In a World Coated in Black and Red
Once upon a time, about three millennia ago, there was a settlement on a terrace looking out over the Niida River, flowing from present-day northern Iwate Prefecture to the port city of Hachinohe in Aomori Prefecture. The people who came to live there had the skills to design a forest. They built their dwellings on an expanse of grassland and grew groves of chestnut, horse chestnut, and lacquer trees close by. Surrounding those were community-managed woods, the mountains, and farther beyond, a pathway leading deep into the primary forest. The people lived by hunting animals in this forest, like deer and wild boar, and by gathering the seasonal produce. Chestnuts and horse chestnuts were especially nutritional. After the harvest, the nuts were soaked in a pool to remove the bitterness before cooking. The people also used the river as a means to access marine products. Clearly, life in the settlement was sustained by the bounties of the mountain and the sea.
This story flowed naturally from my pen, as if I had transcended time and space and seen the Jomon people’s way of life with my own eyes, thanks to the Korekawa Archaeological Institution (Korekawa Jomon Kan). The facility may look like a museum, but it actually serves as Aomori Prefecture’s center for buried cultural properties. Other than the fine exhibition halls, half of the building is dedicated to storage and work space. Owing to the researchers’ and their predecessors’ unremitting efforts to dig into the earth and carry out investigative excavations, I was able to form a good mental picture of the bygone way of life and the surrounding natural environment.
I had made a stopover in Korekawa once in the past, before the Jomon Kan was established, and I never forgot the lacquerware I saw on that day. My visit this time was my second—I was lured by the desire to admire those Jomon colors again. Two widely recognized highlights of the Jomon culture are pottery and clay figurines called dogu. In this sense, the first colors that likely come to mind are tones of brown. If you were to visit Korekawa Jomon Kan expecting to see only brown, however, you would be in for a surprise. This is because quite a few plant-based relics, including lacquerware, have been unearthed at the Korekawa Site.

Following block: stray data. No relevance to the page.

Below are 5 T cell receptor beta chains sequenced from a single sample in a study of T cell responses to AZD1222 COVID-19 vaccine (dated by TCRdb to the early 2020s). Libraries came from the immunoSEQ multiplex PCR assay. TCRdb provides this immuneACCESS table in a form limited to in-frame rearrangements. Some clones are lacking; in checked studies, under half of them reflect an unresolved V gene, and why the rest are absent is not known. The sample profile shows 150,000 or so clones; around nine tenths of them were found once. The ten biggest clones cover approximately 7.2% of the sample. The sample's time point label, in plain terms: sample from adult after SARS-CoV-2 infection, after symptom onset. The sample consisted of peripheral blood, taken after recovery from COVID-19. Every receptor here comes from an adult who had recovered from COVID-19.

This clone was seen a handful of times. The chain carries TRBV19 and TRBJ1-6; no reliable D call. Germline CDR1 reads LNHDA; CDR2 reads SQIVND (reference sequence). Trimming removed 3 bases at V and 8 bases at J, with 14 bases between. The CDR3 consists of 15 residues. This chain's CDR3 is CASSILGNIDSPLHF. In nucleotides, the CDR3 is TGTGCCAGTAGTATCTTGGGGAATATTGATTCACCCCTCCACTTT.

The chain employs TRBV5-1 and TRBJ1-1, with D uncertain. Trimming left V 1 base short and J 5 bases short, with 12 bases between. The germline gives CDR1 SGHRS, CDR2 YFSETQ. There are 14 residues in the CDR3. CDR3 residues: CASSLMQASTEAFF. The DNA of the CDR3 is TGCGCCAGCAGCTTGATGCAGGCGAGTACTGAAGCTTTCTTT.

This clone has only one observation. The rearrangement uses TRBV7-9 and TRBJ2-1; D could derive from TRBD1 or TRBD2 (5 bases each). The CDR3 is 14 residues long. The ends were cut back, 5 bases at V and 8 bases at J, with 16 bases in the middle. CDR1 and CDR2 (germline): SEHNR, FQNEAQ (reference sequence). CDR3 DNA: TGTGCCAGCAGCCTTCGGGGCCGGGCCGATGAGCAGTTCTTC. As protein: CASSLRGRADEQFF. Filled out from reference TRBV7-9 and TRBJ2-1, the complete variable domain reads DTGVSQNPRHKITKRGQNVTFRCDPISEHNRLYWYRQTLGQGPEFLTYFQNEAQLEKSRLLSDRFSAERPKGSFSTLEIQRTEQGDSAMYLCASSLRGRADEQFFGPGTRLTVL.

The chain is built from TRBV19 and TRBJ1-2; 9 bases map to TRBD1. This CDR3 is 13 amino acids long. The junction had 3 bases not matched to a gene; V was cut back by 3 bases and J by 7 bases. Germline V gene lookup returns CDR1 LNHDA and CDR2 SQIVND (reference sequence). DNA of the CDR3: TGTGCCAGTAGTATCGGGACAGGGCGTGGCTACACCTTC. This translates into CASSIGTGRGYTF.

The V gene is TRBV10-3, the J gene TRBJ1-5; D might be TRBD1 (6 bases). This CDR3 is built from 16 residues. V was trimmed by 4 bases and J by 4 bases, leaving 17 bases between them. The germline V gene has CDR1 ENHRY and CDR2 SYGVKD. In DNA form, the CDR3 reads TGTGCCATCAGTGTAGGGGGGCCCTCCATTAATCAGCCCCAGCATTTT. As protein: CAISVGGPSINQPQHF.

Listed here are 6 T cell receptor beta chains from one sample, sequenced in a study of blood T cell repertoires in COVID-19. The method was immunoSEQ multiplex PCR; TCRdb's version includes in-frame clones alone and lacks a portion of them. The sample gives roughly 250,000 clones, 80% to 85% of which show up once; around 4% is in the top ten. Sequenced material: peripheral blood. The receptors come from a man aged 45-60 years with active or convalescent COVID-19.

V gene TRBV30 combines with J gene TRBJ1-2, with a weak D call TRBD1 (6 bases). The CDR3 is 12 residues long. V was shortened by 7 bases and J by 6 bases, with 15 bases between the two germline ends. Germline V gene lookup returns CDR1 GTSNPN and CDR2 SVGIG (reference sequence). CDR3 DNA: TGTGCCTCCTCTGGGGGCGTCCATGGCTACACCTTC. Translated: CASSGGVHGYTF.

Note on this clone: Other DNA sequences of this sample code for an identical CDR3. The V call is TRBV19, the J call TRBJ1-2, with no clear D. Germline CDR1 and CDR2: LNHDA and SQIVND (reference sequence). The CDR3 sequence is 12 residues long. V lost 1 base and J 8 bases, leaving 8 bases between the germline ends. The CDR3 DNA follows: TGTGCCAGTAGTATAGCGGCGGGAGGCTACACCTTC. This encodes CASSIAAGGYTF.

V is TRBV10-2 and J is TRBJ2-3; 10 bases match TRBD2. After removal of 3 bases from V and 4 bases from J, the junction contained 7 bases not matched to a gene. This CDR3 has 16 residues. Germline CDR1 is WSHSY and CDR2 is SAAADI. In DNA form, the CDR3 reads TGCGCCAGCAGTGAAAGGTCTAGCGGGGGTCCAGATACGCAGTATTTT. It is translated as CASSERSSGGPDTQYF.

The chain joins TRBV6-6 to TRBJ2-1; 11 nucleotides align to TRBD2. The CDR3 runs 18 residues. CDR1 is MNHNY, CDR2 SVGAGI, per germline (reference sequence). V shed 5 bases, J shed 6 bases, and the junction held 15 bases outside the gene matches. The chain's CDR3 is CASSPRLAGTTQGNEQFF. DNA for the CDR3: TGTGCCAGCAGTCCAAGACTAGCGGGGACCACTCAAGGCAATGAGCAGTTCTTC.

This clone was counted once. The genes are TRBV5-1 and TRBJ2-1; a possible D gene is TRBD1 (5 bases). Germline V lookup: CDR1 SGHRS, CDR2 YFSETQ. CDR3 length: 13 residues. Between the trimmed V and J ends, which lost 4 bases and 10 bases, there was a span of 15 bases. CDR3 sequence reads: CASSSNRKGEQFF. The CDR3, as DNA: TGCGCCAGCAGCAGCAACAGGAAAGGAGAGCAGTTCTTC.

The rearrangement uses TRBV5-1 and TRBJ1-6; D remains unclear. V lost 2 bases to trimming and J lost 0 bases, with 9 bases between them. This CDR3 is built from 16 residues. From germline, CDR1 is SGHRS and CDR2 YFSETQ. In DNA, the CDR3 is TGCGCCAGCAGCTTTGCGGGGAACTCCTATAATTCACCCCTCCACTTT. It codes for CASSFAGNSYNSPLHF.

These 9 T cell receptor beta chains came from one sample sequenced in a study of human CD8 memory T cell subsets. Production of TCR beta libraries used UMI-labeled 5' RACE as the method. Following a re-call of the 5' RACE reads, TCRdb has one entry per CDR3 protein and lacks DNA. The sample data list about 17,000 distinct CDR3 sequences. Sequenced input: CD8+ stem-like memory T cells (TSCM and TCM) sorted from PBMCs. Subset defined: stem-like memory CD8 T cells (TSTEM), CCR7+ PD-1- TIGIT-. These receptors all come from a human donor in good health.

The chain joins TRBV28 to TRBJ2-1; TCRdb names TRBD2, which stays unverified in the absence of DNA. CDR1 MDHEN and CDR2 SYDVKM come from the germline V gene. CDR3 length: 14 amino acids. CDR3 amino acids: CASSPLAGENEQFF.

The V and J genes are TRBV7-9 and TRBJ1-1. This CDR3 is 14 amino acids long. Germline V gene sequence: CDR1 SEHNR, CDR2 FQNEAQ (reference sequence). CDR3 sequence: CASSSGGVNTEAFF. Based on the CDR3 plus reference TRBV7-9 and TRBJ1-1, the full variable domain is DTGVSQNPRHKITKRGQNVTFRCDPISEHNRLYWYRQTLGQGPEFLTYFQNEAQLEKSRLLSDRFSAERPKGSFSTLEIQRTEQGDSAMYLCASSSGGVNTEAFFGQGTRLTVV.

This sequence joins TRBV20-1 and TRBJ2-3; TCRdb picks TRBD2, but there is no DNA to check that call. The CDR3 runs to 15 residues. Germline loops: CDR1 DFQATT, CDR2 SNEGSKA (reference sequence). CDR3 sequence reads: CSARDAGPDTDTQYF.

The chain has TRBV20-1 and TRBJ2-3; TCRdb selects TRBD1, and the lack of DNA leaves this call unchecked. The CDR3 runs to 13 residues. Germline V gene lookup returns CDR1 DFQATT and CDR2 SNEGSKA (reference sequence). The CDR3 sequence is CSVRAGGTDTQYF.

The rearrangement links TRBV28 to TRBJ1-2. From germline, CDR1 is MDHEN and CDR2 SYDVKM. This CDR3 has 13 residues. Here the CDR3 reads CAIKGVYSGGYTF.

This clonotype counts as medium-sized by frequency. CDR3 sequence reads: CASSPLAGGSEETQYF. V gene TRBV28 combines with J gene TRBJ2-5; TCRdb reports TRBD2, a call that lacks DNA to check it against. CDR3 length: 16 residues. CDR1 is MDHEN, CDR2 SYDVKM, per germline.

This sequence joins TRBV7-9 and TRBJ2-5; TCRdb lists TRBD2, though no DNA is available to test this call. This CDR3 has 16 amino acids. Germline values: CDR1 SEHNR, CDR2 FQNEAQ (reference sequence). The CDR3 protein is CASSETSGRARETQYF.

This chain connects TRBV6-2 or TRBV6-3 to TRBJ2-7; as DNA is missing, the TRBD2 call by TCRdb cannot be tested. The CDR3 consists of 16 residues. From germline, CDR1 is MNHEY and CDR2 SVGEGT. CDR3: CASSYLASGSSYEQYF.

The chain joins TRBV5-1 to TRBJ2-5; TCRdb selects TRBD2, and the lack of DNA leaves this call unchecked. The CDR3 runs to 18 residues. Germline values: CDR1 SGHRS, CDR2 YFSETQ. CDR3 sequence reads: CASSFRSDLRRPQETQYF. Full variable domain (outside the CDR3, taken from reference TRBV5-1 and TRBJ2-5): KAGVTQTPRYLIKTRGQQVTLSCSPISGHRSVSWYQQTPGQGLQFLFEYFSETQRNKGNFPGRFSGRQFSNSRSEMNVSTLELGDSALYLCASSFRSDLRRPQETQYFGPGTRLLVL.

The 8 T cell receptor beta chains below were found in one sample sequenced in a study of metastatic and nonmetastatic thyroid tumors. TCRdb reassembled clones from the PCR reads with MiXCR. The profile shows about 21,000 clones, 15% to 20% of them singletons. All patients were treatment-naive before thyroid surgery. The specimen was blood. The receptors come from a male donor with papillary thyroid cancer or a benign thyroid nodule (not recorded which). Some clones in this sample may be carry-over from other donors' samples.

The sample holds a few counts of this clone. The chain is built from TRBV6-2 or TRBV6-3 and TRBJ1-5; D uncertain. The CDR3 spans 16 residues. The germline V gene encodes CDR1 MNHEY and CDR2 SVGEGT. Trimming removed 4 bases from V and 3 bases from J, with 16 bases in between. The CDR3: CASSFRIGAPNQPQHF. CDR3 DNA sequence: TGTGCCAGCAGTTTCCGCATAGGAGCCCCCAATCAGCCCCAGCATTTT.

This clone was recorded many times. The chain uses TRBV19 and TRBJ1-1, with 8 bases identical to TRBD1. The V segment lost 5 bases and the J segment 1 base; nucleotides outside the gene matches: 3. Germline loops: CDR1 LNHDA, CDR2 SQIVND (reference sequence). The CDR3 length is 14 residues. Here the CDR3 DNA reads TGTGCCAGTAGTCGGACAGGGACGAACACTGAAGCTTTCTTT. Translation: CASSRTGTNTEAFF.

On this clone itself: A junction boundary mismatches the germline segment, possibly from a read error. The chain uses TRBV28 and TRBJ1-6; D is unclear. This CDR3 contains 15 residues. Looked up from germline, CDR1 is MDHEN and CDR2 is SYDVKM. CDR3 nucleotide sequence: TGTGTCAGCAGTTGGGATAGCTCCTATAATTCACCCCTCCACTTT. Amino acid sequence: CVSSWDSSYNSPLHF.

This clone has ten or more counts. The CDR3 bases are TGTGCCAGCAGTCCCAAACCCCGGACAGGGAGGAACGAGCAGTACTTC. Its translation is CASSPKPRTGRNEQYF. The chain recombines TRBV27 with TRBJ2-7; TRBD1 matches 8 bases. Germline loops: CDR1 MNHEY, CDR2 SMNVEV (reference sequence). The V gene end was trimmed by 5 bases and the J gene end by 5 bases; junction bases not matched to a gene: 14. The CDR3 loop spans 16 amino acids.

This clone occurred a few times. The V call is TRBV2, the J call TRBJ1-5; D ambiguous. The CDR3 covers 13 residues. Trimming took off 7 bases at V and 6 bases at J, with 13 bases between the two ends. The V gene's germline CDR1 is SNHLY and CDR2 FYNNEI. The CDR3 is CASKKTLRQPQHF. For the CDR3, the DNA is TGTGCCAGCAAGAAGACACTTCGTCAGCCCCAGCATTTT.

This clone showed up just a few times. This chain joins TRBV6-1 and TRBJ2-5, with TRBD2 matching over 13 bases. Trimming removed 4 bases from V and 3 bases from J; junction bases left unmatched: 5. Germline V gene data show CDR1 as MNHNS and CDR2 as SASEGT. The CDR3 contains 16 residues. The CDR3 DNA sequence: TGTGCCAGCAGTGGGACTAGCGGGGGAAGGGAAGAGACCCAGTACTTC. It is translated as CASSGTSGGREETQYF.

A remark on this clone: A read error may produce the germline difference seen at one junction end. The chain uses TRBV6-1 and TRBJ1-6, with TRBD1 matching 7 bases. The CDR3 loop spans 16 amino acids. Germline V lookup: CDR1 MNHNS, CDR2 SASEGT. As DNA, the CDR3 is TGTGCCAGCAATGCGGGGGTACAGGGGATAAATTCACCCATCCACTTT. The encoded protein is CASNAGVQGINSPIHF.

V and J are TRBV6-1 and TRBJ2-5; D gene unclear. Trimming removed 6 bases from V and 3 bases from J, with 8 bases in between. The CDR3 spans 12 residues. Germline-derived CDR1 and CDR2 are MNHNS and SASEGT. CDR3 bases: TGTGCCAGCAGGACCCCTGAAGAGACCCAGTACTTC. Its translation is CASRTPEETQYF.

How did pieces of woodenware remain intact for three millennia? To answer your question (I can practically hear it), the relics were found in a swamp where the air supply was cut off, and this enabled the survival of lacquerware, animal and fish bones, and even seeds and pollen, whereas they would otherwise decay. The miracle finds included a lacquered bow and sword-shaped ornament with clearly visible original forms, and even parts of a bark container similar to a magewappa bentwood box from Akita Prefecture. My eyes were glued to the display case with the bark container. Distinct lines remained from the cord stitching applied during production, and on the lacquered surface close to the rim were the tiny fingerprints of a Jomon person. Perhaps a father or a mother crafted the box, and a child touched it before the coating had a chance to dry. The impressions were so vivid that they evoked the image of a family. I was told that a lid was found separately, and it was designed to fit over the black rim of the box to make it appear solid red.
The duet of red lacquer layered on black lacquer leaps out with a beautiful depth that is absent in a solo melody. I wondered if the colors had any special significance though. “The blood in our bodies is red while we are alive and turns black when we die. Lacquerware comes from a similar place”—I recalled the words of a researcher I once met on a tour of Jomon sites in northern Japan. If what he said was true, then our perspective of life and death in Japan must have originated with the Jomon people and been engraved further in our minds, little by little, ever since.
Jomon Fieldwork | Nao Tsuda × Lucas B.B. Interview
A conversation between ‘Jomon Fieldwork’ Photographer and writer Nao Tsuda and Papersky’s Editor-in-chief Lucas B.B. The two discuss the ways Jomon culture continues to play an important role in modern day Japan. The video was filmed at Papersky’s office in Shibuya in conjunction with Tsuda’s exhibition “Eyes of the Lake and Mother Mountain Plate” held at the Yatsugatake Museum in Nagano.
Nao Tsuda | Photographer
Through his world travels he has been pointing his lens both into the ancient past and towards the future to translate the story of people and their natural world.